Any crossovers with PCOS and the diabetes? 

PCOS is related to insulin resistance. One of the symptoms is irregular menstrual cycles. My cycles were always unpredictable, but as soon as I started taking metformin, everything changed. My cycle was every 28 days like clockwork. That had never happened before in my life.

Another similarity between PCOS and diabetes for me is in the area of peer support and advocacy. Back in the mid-1980s when I was diagnosed with PCOS, most physicians had never heard of it and had no idea how to treat it. I found an online support community (via listserv in those days) and started learning from my peers. I attended several conferences where I learned to advocate for myself and not be intimidated by doctors. That was my first introduction to communities like the DOC (Diabetes Online Community). Being involved with PCOS back then has helped me be a better diabetes advocate today.

Did your health issues impact your professional career at all?

When I was diagnosed with T2D back in 1999, I had a very stressful job in software engineering that required a lot of travel. The majority of my meals each week were grabbed on the go or eaten in a restaurant and I didn’t make healthy choices. The only exercise I got at the time was when I had to race through an airport to catch a flight!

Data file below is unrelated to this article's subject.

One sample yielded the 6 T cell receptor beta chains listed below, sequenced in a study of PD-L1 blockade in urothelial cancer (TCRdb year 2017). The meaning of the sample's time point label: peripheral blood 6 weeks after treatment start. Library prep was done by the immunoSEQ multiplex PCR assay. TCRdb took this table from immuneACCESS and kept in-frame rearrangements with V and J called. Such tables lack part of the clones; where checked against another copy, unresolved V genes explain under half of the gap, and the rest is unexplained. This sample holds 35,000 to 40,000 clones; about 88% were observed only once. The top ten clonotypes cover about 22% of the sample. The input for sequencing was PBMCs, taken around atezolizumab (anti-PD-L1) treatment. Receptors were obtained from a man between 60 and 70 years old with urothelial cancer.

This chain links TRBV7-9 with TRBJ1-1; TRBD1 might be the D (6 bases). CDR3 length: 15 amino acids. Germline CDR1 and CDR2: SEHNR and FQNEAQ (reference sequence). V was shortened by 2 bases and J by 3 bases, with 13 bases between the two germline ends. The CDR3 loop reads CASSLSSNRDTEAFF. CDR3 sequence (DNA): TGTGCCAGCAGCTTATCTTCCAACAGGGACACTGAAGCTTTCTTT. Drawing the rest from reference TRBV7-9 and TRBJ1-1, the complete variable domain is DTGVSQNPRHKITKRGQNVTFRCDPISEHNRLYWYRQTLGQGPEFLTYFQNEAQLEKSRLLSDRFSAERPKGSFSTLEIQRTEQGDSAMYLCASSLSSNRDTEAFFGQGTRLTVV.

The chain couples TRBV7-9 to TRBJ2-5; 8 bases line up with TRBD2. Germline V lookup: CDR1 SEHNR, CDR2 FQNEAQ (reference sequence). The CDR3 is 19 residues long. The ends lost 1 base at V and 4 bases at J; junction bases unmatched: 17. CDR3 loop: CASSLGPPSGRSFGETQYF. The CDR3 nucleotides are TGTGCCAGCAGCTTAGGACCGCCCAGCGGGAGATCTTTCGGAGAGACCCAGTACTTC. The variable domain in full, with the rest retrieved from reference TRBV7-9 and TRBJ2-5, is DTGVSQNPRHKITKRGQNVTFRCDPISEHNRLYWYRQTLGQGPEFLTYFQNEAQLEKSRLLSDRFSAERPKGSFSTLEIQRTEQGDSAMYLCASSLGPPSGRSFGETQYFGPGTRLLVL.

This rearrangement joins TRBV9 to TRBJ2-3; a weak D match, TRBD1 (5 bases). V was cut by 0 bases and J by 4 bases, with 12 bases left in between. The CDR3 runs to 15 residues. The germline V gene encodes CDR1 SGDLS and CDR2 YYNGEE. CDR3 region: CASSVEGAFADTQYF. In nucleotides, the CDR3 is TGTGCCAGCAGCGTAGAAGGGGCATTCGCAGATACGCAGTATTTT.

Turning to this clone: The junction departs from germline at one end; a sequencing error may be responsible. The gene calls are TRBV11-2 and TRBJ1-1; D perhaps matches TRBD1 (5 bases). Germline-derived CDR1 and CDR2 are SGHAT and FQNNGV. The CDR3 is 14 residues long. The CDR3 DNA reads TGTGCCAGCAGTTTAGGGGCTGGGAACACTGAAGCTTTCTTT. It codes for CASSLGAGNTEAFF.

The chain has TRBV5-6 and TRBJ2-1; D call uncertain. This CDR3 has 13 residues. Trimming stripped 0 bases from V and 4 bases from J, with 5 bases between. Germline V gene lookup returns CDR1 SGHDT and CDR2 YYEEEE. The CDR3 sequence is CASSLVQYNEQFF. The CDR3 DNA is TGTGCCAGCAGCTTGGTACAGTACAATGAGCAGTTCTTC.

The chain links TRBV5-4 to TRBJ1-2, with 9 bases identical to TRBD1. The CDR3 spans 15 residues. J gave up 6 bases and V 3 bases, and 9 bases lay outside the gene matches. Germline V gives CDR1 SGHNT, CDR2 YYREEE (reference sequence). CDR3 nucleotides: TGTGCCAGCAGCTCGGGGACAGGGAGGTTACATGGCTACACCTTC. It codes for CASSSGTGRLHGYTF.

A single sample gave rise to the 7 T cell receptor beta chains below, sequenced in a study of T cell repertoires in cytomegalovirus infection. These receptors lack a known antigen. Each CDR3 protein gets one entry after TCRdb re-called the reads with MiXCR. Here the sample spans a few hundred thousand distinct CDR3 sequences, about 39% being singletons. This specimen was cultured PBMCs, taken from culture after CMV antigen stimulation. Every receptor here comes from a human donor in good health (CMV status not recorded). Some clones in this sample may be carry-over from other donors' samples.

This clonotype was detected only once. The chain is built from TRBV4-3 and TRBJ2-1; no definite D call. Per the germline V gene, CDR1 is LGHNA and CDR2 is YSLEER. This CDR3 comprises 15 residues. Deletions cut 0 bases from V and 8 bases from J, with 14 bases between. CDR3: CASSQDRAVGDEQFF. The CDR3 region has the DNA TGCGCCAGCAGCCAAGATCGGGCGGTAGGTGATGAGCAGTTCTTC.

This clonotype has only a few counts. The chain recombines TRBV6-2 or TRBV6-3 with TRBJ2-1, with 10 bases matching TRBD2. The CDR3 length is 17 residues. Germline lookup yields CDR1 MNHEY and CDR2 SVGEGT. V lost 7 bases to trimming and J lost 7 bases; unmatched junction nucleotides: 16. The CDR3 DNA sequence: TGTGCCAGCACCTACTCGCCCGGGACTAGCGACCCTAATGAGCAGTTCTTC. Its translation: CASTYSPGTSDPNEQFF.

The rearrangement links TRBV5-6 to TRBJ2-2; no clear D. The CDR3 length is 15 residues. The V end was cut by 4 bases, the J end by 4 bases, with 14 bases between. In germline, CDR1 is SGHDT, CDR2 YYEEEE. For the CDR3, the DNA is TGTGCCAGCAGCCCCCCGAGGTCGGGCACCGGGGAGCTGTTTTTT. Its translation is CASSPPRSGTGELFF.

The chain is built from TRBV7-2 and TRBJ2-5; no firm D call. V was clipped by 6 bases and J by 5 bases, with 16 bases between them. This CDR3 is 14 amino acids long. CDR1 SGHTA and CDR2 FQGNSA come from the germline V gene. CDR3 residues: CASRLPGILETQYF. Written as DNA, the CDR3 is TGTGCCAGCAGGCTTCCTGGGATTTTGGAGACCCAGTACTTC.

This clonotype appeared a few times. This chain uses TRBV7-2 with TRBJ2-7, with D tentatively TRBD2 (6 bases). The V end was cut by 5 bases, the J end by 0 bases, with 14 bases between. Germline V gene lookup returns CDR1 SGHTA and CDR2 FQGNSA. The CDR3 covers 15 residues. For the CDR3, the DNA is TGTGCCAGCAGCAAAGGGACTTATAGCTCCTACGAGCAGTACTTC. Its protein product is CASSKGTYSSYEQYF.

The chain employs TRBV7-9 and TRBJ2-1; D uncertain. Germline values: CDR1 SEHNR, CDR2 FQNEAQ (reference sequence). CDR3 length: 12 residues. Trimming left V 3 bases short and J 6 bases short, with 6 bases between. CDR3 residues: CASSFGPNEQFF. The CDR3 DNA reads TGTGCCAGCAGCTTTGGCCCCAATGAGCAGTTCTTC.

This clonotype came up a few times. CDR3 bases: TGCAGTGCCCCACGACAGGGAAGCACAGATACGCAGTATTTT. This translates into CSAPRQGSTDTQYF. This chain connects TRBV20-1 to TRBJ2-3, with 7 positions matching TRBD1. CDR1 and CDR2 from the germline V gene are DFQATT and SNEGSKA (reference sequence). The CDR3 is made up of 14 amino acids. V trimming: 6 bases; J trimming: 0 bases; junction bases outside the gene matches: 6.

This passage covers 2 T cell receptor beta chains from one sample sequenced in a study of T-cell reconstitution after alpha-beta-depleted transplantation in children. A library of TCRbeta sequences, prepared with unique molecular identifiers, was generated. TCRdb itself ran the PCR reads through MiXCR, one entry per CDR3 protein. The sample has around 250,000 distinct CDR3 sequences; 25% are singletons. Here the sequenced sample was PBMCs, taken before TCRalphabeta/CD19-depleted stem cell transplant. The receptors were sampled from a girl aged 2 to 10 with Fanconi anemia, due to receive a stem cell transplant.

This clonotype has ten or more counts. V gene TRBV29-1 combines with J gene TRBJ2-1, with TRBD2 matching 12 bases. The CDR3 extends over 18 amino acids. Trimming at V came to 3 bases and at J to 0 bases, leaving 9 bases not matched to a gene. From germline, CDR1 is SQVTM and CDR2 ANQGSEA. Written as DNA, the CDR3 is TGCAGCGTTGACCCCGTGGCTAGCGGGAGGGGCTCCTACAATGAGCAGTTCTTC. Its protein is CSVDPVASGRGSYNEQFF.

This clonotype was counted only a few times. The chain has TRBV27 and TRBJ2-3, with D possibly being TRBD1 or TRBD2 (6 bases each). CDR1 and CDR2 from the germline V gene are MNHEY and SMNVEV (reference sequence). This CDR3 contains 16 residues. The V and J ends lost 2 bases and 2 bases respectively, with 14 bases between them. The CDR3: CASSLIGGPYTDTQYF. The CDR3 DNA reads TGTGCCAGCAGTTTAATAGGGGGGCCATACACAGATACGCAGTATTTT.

Once I was diagnosed, a diabetes educator taught me how to make better food choices and the importance of exercise and managing stress. I arranged things at work so I could stay home more. I started preparing healthier meals and took a walk every day after work. I also started packing a lunch every day. Eventually, my health became more important to me than the job. I ended up going back to school and completely changing careers. Diabetes was the catalyst for a happier life, believe it or not.